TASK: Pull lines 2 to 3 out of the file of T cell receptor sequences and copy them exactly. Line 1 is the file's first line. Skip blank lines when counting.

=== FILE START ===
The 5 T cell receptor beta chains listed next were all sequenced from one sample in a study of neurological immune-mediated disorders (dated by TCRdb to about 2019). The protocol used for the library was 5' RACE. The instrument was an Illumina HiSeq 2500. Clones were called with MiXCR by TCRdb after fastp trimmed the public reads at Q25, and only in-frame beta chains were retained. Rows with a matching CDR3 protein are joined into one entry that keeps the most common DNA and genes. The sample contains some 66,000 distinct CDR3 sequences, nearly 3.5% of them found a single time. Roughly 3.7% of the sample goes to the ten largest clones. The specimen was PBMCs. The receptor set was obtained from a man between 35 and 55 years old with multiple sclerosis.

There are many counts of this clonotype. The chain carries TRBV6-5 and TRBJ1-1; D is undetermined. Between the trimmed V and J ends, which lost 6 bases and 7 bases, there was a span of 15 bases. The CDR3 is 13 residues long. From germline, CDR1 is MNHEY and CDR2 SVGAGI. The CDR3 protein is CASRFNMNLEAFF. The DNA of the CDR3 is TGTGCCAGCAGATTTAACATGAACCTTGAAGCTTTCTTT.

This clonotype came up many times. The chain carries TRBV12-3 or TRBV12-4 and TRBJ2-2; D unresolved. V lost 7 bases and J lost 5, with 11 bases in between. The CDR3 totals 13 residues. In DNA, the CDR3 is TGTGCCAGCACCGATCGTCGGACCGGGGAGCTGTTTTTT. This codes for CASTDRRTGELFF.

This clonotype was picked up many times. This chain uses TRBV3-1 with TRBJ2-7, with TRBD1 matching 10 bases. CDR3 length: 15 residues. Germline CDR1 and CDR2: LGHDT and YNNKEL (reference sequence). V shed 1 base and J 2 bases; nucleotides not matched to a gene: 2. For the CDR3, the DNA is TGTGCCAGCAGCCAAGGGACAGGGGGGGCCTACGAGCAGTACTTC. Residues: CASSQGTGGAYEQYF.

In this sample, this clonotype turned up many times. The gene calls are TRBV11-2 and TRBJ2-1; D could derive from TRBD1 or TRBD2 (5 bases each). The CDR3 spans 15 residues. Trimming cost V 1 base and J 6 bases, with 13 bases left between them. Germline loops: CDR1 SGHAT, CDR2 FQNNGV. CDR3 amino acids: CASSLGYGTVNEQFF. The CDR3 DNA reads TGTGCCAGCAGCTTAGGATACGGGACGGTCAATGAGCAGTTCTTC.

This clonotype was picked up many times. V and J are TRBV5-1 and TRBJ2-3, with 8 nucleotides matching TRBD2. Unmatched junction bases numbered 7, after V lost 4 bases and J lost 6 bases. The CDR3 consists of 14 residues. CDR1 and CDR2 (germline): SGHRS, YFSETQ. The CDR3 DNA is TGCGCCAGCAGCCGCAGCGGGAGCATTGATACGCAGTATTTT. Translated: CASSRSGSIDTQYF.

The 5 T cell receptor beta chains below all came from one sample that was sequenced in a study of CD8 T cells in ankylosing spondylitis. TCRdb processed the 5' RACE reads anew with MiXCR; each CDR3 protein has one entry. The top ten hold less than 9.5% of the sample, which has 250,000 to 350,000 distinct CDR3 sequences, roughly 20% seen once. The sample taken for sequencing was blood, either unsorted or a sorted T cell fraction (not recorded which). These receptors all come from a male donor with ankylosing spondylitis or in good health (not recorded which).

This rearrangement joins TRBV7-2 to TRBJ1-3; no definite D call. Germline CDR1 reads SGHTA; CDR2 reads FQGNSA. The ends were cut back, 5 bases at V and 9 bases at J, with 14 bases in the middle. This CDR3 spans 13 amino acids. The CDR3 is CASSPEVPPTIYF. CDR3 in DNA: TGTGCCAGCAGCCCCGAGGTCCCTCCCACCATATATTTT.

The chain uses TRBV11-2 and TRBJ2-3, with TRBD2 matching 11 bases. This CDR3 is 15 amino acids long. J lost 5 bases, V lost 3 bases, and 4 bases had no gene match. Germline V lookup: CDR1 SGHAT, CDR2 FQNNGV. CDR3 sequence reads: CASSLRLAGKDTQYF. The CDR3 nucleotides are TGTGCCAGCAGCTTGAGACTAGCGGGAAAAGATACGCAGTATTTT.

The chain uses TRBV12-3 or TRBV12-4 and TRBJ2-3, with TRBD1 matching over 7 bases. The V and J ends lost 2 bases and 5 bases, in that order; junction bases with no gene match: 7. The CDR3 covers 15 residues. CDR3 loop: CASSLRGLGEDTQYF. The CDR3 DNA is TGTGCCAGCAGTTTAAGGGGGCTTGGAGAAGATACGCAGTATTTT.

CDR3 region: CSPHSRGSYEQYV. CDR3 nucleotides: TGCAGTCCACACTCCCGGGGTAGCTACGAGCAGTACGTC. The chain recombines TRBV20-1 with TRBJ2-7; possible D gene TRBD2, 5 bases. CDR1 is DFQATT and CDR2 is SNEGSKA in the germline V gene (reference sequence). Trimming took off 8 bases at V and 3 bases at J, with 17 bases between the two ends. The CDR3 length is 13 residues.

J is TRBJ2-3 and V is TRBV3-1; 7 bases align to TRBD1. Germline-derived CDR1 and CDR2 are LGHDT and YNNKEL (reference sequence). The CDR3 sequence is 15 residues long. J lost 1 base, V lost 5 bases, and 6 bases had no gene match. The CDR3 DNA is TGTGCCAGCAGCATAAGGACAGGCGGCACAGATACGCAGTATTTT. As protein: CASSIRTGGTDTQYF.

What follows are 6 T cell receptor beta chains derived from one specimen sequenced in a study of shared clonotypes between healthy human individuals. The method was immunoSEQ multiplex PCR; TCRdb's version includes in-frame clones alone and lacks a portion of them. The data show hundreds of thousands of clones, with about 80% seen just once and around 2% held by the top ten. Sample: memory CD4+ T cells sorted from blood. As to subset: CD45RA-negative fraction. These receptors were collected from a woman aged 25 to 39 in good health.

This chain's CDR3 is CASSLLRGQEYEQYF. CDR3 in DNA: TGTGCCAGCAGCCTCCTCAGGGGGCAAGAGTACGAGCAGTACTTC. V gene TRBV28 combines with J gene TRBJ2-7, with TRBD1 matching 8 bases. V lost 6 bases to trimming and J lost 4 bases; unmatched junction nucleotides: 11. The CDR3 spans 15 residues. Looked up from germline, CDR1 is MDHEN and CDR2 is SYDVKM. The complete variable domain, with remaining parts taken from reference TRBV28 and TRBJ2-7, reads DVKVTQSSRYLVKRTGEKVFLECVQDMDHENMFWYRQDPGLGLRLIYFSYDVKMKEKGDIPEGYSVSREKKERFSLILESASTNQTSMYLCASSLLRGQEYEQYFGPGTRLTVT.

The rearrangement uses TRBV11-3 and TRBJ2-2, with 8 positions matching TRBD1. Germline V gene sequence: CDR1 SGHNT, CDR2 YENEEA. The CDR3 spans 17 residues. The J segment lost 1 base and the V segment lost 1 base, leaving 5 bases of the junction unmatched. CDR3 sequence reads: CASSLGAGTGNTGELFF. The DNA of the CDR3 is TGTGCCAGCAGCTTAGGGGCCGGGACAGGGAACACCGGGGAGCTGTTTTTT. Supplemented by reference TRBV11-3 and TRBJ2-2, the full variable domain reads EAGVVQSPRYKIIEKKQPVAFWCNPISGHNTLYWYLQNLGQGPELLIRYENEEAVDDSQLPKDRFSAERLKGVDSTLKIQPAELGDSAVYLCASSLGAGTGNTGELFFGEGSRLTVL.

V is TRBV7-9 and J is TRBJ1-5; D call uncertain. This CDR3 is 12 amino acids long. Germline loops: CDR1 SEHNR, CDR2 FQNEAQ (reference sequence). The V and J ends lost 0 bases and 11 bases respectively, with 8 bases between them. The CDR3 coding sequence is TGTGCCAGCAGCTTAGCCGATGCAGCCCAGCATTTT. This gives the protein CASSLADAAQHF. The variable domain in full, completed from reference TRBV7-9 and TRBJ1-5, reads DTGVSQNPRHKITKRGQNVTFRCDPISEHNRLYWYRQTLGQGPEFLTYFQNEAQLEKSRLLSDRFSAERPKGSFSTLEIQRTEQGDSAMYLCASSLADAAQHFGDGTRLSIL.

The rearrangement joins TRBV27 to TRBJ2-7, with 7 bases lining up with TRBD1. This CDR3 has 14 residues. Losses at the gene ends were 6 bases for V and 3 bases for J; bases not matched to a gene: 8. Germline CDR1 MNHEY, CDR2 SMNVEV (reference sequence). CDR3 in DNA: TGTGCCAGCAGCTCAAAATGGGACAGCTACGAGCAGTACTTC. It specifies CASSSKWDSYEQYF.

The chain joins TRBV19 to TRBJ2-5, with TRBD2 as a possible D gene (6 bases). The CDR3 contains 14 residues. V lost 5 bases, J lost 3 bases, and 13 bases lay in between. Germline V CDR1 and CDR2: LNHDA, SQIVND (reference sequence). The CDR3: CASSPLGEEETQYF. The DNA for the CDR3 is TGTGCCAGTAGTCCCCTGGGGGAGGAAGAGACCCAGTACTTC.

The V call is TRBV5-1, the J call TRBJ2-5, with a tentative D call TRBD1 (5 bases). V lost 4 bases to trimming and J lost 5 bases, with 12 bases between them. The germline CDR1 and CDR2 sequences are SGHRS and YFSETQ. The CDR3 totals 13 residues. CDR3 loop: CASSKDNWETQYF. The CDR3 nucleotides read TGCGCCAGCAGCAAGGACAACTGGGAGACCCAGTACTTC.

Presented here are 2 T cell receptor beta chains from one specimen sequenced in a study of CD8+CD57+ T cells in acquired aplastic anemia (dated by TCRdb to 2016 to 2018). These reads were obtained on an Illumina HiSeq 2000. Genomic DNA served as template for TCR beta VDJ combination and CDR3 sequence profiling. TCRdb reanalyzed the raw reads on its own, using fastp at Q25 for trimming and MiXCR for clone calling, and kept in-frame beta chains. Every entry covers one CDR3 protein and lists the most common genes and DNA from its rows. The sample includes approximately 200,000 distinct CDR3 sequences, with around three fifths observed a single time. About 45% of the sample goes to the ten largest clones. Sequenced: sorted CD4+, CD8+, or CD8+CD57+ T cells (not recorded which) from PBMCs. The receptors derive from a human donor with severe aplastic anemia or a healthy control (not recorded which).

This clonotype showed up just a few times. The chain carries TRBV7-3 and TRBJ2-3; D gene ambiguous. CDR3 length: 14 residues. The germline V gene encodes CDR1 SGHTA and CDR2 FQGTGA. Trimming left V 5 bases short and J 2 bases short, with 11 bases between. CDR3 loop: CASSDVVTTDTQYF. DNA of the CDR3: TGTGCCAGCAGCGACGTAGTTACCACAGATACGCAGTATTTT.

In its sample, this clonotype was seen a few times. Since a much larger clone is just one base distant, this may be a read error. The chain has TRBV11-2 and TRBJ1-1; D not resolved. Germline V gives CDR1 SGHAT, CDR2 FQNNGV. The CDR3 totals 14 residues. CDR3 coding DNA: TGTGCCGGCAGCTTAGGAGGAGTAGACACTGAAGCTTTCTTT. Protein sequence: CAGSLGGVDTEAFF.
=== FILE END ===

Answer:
There are many counts of this clonotype. The chain carries TRBV6-5 and TRBJ1-1; D is undetermined. Between the trimmed V and J ends, which lost 6 bases and 7 bases, there was a span of 15 bases. The CDR3 is 13 residues long. From germline, CDR1 is MNHEY and CDR2 SVGAGI. The CDR3 protein is CASRFNMNLEAFF. The DNA of the CDR3 is TGTGCCAGCAGATTTAACATGAACCTTGAAGCTTTCTTT.

This clonotype came up many times. The chain carries TRBV12-3 or TRBV12-4 and TRBJ2-2; D unresolved. V lost 7 bases and J lost 5, with 11 bases in between. The CDR3 totals 13 residues. In DNA, the CDR3 is TGTGCCAGCACCGATCGTCGGACCGGGGAGCTGTTTTTT. This codes for CASTDRRTGELFF.